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Publication numberUS5119039 A
Publication typeGrant
Application numberUS 07/636,526
Publication dateJun 2, 1992
Filing dateDec 31, 1990
Priority dateDec 31, 1990
Fee statusPaid
Also published asCA2057374A1, EP0493776A2, EP0493776A3
Publication number07636526, 636526, US 5119039 A, US 5119039A, US-A-5119039, US5119039 A, US5119039A
InventorsRobert Olshansky, Gerald R. Joyce
Original AssigneeGte Laboratories Incorporated
Export CitationBiBTeX, EndNote, RefMan
External Links: USPTO, USPTO Assignment, Espacenet
Semiconductor optical amplifier with wideband electrical response
US 5119039 A
Abstract
A semiconductor optical amplifier includes an active region having facets at opposite ends thereof which define an optical cavity having maximum optical gain at a gain peak wavelength λpk. An antireflection coating on each of the facets has a wavelength λmin of minimum reflectivity that is separated in wavelength from the gain peak wavelength, preferably by about 5 to 30 nanometers. The optical amplifier is operated at a bias current greater than a stimulated emission threshold bias current of the device. The input optical signal has a wavelength at or near the wavelength λmin of minimum reflectivity of the antireflection coatings. The optical amplifier has an electrical bandwidth on the order of 1 to 10 GHz.
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Claims(14)
What is claimed is:
1. A semiconductor optical amplifier comprising:
an active region, upper and lower cladding layers and a cap layer formed in a semiconductor substrate, said active region and said substrate defining a semiconductor diode, said active region having facets at opposite ends thereof which define an optical cavity, said optical cavity having maximum optical gain at a gain peak wavelength λpk ;
an antireflection coating on each of said facets, said antireflection coatings having a wavelength λmin of minimum reflectivity that is separated in wavelength from said gain peak wavelength;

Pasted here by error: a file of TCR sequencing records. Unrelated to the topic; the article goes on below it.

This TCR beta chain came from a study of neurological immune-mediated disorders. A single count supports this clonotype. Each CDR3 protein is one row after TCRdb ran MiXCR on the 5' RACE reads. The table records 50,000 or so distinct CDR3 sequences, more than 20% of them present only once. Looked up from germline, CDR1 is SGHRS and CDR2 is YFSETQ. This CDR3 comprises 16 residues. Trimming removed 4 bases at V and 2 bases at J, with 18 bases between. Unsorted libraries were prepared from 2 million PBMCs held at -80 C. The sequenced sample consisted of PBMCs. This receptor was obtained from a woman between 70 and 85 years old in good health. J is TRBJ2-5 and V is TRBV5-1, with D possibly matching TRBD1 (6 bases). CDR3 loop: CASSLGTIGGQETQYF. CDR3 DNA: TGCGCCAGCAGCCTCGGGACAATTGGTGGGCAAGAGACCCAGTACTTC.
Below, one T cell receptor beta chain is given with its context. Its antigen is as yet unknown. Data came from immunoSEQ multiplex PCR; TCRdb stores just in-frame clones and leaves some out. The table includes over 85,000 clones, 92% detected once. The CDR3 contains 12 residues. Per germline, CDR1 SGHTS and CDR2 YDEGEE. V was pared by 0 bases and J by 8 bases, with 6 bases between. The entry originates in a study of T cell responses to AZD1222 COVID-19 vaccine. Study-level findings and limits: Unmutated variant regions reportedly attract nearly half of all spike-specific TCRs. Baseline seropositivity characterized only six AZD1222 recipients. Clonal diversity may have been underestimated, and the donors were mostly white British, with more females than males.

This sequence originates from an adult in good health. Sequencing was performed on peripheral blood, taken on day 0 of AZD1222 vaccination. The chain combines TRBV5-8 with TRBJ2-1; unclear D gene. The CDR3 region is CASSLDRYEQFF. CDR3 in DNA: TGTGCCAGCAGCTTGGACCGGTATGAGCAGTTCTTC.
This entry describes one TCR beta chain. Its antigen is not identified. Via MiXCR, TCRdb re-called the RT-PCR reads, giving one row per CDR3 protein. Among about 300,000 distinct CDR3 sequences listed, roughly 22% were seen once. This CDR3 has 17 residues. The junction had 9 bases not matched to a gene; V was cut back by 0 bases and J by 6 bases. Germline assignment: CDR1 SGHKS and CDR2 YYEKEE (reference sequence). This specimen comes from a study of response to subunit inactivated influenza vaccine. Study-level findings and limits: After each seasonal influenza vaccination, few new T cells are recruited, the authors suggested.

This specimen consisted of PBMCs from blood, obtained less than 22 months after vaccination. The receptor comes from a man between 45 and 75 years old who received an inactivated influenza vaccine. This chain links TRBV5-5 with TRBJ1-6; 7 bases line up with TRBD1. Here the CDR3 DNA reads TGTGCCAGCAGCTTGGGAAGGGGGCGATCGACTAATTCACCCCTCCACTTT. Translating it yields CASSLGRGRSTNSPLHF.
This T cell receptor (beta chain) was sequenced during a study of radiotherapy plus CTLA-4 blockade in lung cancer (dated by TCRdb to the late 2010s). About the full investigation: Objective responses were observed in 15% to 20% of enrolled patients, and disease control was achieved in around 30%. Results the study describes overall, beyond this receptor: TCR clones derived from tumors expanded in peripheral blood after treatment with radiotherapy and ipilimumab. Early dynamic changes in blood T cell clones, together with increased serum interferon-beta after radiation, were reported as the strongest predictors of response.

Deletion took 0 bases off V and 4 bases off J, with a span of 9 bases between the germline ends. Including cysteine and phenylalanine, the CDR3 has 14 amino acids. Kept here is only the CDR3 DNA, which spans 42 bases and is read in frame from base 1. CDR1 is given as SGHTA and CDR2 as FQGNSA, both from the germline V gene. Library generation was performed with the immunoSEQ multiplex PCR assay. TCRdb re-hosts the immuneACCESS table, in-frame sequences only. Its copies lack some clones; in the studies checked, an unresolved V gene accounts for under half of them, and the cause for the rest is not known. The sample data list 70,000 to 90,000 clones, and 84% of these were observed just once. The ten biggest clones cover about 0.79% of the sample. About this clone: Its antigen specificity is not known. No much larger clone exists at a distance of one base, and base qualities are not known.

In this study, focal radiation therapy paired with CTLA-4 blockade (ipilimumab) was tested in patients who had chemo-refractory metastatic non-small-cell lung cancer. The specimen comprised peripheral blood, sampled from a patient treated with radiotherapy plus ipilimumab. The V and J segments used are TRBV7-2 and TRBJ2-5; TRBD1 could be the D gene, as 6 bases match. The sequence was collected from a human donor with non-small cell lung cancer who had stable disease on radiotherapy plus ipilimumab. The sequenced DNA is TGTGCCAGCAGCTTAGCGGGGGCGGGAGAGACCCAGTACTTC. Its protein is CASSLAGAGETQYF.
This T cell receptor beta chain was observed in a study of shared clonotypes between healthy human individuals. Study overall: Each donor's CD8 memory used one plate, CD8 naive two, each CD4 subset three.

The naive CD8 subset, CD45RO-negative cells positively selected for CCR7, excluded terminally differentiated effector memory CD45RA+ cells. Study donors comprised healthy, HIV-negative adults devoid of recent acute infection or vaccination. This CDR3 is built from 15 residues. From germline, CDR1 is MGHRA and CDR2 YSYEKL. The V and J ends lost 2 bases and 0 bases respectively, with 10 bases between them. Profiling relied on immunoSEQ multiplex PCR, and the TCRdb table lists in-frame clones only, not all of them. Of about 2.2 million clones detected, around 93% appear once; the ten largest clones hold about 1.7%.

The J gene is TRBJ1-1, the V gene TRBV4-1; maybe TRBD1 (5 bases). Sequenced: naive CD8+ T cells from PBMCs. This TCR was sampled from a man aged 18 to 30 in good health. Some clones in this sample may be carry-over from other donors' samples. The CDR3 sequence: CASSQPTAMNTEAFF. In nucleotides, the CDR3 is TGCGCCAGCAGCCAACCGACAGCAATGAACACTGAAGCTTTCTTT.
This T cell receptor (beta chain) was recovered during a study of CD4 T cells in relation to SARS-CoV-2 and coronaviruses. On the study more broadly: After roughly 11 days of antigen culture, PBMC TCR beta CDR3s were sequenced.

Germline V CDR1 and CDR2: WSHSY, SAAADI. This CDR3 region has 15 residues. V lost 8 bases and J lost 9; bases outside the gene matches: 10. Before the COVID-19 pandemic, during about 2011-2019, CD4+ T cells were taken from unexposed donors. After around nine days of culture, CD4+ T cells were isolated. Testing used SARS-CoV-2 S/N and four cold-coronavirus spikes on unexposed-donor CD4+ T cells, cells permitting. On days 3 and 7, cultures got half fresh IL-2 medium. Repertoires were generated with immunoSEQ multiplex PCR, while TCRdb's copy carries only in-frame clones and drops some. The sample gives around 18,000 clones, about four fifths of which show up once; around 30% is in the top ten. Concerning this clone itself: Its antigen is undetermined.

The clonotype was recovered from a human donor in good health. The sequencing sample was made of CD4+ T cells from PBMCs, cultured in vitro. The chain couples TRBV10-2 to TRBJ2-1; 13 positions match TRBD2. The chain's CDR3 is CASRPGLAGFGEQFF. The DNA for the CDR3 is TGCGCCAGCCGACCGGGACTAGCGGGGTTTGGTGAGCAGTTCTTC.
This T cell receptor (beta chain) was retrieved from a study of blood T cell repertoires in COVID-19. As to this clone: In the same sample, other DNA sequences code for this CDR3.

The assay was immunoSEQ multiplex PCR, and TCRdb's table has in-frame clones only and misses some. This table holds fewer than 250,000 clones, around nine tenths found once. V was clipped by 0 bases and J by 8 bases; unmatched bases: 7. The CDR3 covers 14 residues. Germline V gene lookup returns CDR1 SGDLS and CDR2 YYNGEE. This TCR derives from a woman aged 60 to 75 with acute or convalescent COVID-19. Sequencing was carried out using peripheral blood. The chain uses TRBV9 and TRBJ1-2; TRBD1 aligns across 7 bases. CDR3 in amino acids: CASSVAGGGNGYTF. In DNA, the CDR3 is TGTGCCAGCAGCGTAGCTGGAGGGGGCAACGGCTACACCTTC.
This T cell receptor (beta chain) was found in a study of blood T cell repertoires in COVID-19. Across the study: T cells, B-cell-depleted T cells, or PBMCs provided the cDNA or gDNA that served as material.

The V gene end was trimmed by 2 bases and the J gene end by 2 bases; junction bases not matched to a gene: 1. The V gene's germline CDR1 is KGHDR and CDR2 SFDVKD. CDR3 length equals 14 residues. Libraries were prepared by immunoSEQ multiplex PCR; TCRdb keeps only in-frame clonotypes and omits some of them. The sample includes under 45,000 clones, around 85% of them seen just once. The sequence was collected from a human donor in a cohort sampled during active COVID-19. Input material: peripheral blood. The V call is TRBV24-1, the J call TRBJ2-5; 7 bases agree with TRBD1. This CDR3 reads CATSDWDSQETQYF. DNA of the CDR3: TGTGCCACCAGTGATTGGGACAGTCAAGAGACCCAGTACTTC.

bias current means for supplying to said semiconductor diode a bias current greater than a stimulated emission threshold bias current of said semiconductor diode; and
means for injecting an input optical signal into said optical cavity through one of said facets, said input optical signal having a wavelength at or near the wavelength λmin of minimum reflectivity of said antireflection coatings.
2. A semiconductor optical amplifier as defined in claim 1 wherein the gain peak wavelength λpk is separated from the wavelength λmin of minimum reflectivity by about 5 to 30 nanometers.
3. A semiconductor optical amplifier as defined in claim 1 wherein the gain peak wavelength λpk is separated from the wavelength λmin of minimum reflectivity such that the reflectivity of the antireflection coating at the gain peak wavelength is about 2 to 100 times greater than the minimum reflectivity.
4. A semiconductor optical amplifier as defined in claim 1 further including means for modulating said bias current with a modulation signal such that an optical signal passing through the amplifier is phase modulated by said modulation signal.
5. A semiconductor optical amplifier as defined in claim 1 wherein said substrate comprises InP and said active region comprises InGaAsP.
6. A semiconductor optical amplifier as defined in claim 1 wherein said bias current means supplies to said semiconductor diode a bias current that is about one to four times greater than the stimulated emission threshold bias current.
7. A semiconductor optical amplifier as defined in claim 1 wherein the reflectivity of the antireflection coating at the gain peak wavelength λpk is about 10-3 to 10-4.
8. A semiconductor optical amplifier as defined in claim 1 wherein said input optical signal is intensity modulated and further including means connected to said semiconductor diode for providing an electrical signal representative of the intensity modulation of said input optical signal.
9. A method of operating a semiconductor optical amplifier comprising the steps of:
providing an optical cavity having facets at opposite ends thereof, said facets having antireflection coatings thereon, said antireflection coatings having a wavelength λmin of minimum reflectivity that is separated from a gain peak wavelength λpk of maximum optical gain of said optical cavity;
supplying to said optical cavity a bias current greater than a stimulated emission threshold bias current of said optical cavity; and
injecting an input optical signal into said optical cavity through one of said facets, said input optical signal having a wavelength at substantially the wavelength λmin of minimum reflectivity of said antireflection coatings.